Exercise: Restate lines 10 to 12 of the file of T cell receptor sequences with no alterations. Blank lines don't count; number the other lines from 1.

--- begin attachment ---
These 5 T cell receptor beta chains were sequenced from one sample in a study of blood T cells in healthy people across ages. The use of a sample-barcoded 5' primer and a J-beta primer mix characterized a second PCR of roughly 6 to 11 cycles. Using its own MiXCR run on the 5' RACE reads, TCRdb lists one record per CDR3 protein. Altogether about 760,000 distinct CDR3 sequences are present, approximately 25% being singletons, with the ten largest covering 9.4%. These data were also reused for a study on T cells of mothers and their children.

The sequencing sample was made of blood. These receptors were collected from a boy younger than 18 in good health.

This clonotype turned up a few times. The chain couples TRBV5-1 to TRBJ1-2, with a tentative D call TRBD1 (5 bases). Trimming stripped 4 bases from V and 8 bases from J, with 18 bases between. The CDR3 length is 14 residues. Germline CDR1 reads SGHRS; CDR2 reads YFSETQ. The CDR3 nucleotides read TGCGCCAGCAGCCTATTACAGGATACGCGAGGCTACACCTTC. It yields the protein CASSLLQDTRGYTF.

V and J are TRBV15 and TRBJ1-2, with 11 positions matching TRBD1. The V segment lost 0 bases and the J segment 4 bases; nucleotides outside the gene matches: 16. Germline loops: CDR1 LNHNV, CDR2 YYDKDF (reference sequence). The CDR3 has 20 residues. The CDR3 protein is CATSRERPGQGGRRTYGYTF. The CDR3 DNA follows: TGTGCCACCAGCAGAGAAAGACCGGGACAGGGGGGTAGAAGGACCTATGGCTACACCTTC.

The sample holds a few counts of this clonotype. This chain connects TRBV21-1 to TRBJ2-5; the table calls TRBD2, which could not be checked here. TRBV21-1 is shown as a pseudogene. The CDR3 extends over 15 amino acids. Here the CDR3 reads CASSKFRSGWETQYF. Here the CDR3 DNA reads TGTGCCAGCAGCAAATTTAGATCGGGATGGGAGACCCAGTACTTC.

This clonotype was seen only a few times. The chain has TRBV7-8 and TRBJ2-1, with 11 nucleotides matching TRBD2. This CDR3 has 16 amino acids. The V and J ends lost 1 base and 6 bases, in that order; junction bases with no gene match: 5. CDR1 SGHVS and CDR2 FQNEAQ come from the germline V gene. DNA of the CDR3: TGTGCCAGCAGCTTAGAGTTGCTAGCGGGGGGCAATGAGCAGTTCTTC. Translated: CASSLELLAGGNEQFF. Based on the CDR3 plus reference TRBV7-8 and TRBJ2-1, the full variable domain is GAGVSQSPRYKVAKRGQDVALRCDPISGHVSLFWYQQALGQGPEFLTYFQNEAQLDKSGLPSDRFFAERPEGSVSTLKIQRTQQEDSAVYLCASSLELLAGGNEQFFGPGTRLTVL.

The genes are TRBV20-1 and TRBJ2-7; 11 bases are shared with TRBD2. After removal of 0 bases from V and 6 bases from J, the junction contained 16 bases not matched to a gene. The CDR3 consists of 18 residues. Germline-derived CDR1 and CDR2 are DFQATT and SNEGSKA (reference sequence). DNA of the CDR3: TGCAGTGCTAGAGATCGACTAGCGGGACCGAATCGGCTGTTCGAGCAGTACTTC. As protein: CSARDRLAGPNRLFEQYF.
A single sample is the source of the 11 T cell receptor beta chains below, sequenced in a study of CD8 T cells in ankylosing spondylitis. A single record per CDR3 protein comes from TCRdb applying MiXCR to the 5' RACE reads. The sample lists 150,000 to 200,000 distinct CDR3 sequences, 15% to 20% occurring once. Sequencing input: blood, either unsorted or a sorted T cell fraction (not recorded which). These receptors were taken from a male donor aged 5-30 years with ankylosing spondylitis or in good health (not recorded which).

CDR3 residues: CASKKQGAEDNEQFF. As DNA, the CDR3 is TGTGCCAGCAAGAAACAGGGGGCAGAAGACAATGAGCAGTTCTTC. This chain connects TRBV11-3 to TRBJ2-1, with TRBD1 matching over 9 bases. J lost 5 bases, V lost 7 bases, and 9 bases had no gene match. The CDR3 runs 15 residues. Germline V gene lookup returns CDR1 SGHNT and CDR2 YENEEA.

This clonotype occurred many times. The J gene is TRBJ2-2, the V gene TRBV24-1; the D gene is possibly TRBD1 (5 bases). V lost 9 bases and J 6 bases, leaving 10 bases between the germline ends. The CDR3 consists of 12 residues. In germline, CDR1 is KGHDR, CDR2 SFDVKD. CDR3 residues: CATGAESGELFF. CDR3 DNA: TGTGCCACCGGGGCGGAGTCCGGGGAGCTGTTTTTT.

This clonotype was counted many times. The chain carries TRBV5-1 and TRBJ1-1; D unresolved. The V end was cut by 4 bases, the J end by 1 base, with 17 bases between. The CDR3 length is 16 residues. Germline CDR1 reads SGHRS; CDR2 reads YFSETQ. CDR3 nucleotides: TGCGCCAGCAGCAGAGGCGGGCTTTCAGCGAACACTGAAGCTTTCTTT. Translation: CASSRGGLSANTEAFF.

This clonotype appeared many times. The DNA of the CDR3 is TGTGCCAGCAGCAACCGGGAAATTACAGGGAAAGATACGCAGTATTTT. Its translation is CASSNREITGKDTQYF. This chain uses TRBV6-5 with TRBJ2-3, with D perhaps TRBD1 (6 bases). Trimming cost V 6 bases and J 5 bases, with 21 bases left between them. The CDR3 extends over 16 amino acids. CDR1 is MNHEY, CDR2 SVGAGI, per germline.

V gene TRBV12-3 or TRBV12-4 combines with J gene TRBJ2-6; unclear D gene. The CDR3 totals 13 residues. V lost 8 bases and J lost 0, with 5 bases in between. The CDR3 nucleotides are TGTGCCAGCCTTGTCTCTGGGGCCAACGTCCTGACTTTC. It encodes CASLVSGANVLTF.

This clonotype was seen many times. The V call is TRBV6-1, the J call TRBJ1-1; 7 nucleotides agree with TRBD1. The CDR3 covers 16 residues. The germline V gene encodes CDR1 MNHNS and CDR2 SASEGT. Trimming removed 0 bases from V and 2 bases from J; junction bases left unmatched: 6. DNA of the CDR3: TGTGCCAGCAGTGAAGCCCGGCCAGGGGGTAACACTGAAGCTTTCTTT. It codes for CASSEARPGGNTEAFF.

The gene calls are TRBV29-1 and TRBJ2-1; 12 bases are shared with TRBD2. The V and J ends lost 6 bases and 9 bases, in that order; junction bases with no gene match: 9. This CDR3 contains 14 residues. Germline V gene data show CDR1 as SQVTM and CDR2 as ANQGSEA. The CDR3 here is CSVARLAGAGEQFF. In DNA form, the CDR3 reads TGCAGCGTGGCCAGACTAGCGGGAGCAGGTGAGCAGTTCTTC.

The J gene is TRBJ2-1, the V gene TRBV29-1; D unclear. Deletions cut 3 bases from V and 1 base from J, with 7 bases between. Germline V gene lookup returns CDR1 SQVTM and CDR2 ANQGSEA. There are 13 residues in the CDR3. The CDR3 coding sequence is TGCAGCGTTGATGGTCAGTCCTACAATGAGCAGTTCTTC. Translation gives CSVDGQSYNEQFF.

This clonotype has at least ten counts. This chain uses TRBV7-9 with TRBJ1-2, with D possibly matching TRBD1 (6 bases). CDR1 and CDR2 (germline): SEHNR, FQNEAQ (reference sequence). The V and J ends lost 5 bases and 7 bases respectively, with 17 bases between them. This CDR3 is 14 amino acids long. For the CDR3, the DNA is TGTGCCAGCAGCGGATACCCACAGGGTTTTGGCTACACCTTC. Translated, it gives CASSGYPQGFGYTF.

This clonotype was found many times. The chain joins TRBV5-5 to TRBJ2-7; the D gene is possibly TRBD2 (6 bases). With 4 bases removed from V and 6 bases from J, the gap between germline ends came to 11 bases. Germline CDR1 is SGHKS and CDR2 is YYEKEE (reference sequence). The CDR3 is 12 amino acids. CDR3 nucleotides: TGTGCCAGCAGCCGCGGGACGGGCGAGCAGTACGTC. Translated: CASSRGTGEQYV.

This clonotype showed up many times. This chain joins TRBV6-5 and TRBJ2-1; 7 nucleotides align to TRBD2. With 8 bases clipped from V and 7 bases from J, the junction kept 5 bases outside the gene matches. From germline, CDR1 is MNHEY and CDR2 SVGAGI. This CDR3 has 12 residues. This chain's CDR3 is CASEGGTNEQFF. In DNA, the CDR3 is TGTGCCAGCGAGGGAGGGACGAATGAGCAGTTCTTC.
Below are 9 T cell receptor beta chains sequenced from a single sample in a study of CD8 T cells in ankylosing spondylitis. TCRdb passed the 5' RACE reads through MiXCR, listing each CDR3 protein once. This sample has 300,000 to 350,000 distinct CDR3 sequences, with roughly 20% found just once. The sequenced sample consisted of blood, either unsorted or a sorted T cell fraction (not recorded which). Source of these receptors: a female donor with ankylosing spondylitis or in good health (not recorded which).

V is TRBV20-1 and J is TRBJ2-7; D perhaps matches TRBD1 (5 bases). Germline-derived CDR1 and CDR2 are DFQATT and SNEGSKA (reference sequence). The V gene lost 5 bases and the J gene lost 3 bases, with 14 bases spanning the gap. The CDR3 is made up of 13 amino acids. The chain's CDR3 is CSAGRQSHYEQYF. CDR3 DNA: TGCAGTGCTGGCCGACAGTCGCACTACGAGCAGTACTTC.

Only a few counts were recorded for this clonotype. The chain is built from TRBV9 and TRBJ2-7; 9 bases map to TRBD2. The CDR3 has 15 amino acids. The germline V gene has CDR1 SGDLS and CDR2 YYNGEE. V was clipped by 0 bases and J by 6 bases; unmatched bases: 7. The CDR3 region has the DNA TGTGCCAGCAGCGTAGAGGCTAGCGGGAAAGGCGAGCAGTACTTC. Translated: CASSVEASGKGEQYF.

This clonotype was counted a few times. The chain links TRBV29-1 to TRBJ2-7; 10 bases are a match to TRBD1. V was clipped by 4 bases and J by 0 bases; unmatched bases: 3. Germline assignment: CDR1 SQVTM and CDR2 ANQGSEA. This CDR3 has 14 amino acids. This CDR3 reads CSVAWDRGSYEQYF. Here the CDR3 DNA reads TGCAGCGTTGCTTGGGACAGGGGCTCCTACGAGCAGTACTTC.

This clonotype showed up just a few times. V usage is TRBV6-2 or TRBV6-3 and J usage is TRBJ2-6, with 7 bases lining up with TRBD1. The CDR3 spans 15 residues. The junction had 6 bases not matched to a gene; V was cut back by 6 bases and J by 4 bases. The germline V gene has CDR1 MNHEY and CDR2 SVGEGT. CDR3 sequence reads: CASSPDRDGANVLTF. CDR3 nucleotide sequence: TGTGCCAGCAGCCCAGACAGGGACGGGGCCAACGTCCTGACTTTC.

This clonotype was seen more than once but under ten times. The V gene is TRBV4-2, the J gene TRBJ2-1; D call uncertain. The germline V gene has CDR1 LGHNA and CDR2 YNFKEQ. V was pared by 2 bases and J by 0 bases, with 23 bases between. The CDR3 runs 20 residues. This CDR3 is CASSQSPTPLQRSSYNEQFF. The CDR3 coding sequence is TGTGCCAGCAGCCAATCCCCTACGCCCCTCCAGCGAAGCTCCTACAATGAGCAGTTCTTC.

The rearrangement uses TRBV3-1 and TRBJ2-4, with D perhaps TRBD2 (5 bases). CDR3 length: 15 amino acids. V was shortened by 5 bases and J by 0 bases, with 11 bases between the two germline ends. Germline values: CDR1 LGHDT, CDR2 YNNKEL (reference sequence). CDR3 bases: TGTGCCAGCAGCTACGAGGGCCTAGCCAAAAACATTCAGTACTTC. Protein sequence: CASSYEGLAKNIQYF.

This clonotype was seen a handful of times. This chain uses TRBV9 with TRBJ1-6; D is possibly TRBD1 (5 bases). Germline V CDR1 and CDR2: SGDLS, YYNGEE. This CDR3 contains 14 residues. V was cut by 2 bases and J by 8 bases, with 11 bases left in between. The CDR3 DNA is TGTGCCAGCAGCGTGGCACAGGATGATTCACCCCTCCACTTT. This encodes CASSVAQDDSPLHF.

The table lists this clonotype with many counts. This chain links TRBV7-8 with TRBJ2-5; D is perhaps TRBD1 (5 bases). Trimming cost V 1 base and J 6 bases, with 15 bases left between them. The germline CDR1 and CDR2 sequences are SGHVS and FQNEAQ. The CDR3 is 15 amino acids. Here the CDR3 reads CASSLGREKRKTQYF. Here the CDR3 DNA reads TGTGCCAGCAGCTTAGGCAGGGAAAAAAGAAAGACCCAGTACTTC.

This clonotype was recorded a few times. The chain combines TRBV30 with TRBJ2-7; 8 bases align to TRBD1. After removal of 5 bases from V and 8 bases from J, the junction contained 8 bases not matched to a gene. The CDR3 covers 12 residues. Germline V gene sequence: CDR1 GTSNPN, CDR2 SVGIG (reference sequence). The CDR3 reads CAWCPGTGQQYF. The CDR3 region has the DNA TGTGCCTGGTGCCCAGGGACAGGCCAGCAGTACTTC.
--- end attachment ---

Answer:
This clonotype occurred many times. The J gene is TRBJ2-2, the V gene TRBV24-1; the D gene is possibly TRBD1 (5 bases). V lost 9 bases and J 6 bases, leaving 10 bases between the germline ends. The CDR3 consists of 12 residues. In germline, CDR1 is KGHDR, CDR2 SFDVKD. CDR3 residues: CATGAESGELFF. CDR3 DNA: TGTGCCACCGGGGCGGAGTCCGGGGAGCTGTTTTTT.

This clonotype was counted many times. The chain carries TRBV5-1 and TRBJ1-1; D unresolved. The V end was cut by 4 bases, the J end by 1 base, with 17 bases between. The CDR3 length is 16 residues. Germline CDR1 reads SGHRS; CDR2 reads YFSETQ. CDR3 nucleotides: TGCGCCAGCAGCAGAGGCGGGCTTTCAGCGAACACTGAAGCTTTCTTT. Translation: CASSRGGLSANTEAFF.

This clonotype appeared many times. The DNA of the CDR3 is TGTGCCAGCAGCAACCGGGAAATTACAGGGAAAGATACGCAGTATTTT. Its translation is CASSNREITGKDTQYF. This chain uses TRBV6-5 with TRBJ2-3, with D perhaps TRBD1 (6 bases). Trimming cost V 6 bases and J 5 bases, with 21 bases left between them. The CDR3 extends over 16 amino acids. CDR1 is MNHEY, CDR2 SVGAGI, per germline.